An American in Paris was a symphonic work by George Gershwin that was made into a Broadway play and a Hollywood movie. But it also describes a car collector who is sending six of his cars to H&H Classics auction March 21 at Duxford, England.
The cars are an unusual grouping for a European sale — a 1913 Rambler Model 83 Cross Country Tourer, a 1924 LaFayette Model 134, a 1946 Nash P1 prototype pickup truck, a 1948 Diamond T Model 201 pickup, a 1951 Nash-Healey and a 1951 Nash Rambler Country Club Custom.
The consignor is a former American diplomat who moved to France on St. Patrick’s Day 1973. He met his future wife there and, when the State Department wanted to reassign him to another country, he left foreign service in 1981 to remain in France.
He’s been collecting cars for more than 30 years, both American and English vehicles, but as he approaches age 80, he’s downsizing a collection that once included more than 40 cars, he said in an email response to our questions.
“They are all interesting vehicles with unusual provenance and history,” Damian Jones, head of sales for H&H Classics, said in a news release.
Perhaps the most unusual is the 1946 Nash P1 prototype pickup, which was designed as World War II ended for possible post-war production. The consignor acquired the vehicle, powered by a 1941 Ambassador 3.8-liter Ambassador twin-ignition engine, in “a dismantled state” in 1990 and put it through re-assembly and restoration.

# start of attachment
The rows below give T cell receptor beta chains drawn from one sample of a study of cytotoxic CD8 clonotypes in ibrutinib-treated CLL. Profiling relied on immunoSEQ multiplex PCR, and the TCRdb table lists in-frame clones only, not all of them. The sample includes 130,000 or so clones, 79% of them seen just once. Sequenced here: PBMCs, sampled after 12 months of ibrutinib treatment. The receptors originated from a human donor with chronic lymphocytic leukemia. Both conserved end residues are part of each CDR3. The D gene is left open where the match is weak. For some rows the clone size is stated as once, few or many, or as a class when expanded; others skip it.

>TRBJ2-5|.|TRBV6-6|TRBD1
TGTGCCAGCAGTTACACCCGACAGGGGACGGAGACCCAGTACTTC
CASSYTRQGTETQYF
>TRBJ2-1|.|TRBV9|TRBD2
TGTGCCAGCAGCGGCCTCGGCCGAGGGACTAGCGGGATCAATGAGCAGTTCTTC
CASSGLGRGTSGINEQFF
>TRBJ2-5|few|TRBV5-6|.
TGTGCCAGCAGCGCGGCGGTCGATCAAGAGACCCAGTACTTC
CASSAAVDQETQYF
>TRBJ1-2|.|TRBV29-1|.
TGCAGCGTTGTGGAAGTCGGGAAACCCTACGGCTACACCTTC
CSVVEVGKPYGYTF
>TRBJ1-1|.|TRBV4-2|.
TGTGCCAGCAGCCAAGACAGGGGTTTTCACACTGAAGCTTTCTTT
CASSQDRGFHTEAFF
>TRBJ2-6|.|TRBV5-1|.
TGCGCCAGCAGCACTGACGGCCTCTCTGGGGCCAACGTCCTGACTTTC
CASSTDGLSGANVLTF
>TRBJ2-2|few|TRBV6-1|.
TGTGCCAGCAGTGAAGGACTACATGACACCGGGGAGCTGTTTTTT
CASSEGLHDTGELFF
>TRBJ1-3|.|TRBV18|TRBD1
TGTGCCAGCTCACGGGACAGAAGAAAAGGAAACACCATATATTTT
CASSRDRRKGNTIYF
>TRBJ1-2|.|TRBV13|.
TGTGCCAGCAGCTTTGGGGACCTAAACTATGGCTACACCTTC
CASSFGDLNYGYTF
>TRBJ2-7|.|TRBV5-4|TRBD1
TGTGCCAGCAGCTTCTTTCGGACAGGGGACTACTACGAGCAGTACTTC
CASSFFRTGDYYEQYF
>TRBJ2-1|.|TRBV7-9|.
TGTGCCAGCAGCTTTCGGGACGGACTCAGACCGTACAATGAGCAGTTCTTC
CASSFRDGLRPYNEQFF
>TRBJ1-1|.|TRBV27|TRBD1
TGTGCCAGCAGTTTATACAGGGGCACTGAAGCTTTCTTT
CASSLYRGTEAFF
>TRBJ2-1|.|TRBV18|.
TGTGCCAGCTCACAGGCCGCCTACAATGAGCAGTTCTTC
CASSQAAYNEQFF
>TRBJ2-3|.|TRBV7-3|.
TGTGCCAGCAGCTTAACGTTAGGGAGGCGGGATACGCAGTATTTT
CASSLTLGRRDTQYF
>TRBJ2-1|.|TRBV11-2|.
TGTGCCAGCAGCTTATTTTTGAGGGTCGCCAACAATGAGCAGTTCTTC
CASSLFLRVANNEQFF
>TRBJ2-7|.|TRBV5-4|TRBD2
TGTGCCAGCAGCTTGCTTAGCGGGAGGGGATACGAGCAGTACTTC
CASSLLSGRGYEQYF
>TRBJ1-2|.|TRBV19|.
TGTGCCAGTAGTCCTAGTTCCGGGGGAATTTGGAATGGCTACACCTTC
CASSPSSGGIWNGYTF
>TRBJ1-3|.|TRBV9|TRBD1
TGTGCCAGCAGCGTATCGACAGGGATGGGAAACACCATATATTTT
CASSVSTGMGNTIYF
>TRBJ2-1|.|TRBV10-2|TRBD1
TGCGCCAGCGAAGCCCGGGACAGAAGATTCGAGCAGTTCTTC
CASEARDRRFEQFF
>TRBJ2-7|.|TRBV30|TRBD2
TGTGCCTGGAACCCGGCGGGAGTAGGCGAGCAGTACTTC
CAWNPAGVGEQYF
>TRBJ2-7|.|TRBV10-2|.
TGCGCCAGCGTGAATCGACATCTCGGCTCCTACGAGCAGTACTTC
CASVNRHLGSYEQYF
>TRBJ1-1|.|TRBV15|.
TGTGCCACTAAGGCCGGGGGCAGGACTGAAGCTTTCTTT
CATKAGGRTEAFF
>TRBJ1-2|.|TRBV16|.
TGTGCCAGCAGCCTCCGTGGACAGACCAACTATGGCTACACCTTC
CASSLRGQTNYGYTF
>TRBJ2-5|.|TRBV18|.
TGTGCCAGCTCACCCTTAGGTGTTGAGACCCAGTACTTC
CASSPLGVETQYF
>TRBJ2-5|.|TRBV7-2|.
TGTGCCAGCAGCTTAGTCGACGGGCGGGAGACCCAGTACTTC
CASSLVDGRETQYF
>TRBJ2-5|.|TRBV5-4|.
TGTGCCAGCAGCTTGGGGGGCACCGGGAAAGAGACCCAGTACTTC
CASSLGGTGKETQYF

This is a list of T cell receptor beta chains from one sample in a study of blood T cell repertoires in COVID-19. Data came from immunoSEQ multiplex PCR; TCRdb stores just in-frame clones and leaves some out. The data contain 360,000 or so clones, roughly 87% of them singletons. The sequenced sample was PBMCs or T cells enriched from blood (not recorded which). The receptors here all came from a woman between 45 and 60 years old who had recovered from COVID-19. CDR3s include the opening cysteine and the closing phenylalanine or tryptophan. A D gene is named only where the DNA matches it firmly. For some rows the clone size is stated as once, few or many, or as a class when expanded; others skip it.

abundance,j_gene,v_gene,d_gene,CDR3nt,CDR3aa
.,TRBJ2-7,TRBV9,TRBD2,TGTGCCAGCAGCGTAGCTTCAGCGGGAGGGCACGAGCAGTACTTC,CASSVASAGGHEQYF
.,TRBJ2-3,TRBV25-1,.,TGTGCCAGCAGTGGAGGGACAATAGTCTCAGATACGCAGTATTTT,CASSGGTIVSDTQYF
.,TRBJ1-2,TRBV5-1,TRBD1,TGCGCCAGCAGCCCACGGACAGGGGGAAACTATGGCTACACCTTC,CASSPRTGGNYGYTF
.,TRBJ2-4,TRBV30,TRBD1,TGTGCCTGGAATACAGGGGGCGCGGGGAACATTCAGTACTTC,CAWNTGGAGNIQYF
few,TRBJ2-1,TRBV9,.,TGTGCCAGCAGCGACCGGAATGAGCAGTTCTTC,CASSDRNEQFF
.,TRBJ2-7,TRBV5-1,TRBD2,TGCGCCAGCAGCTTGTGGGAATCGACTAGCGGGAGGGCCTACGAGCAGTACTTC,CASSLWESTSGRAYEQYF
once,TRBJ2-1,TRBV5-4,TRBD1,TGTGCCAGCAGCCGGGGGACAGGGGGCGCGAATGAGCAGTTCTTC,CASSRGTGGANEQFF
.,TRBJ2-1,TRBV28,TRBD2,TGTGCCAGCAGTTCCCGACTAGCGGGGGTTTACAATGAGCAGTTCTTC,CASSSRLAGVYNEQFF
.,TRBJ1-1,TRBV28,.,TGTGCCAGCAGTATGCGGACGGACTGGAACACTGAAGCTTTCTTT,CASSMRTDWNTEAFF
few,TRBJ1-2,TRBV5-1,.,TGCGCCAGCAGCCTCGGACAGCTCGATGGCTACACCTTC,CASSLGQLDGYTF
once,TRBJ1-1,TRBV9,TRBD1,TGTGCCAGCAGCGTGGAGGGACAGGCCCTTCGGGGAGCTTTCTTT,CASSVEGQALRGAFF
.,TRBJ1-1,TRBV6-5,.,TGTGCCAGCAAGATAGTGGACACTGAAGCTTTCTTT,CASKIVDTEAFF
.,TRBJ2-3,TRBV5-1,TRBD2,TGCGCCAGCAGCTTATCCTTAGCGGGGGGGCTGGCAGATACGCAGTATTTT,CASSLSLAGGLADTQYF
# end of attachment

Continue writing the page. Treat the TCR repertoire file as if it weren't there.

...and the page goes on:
Also on the docket are two other Nash vehicles. The Nash-Healey is one of 104 produced with aluminum bodywork by Panelcraft, of which H&H believes only 20 survive. As “America’s first post-WW2 sports car, pre-dating the Ford Thunderbird and Chevrolet Corvette,” the auction house notes, the car may be eligible for events such as the Mille Miglia Storica and Le Mans Classic.
The car is a survivor vehicle, “an exciting restoration project,” H&H notes, and comes with a brand-new alloy cylinder head to use as part of the effort.
The ’51 Rambler Country Club Custom shows Nash’s Airflyte design theme, is an older restoration and carries a 2.8-liter straight-6 engine and 3-speed manual gearbox.
H&H calls the ’48 Diamond T “the Cadillac of Pickup Trucks.” This one has been restored to show quality, it notes, and thinks it may be the best example in Europe. Power comes from a Hercules “Super Service” 3.9-liter 6-cylinder engine linked to a 4-speed manual gearbox and rear gearing rated at 62 mph.
The 1924 LaFayette was a steam locomotive company owner and was purchased from the original buyer’s family by the consignor, who had it restored. The car, a competitor for Rolls-Royce in its era and created by former Cadillac engineers, was one of only 441 produced in 1924. It is powered by a 5.7-liter V8.
The 1913 Rambler also has been restored. H&H notes that the car has a 5.2-liter 4-cylinder engine and that these early Ramblers were sold with a 10,000-mile guarantee.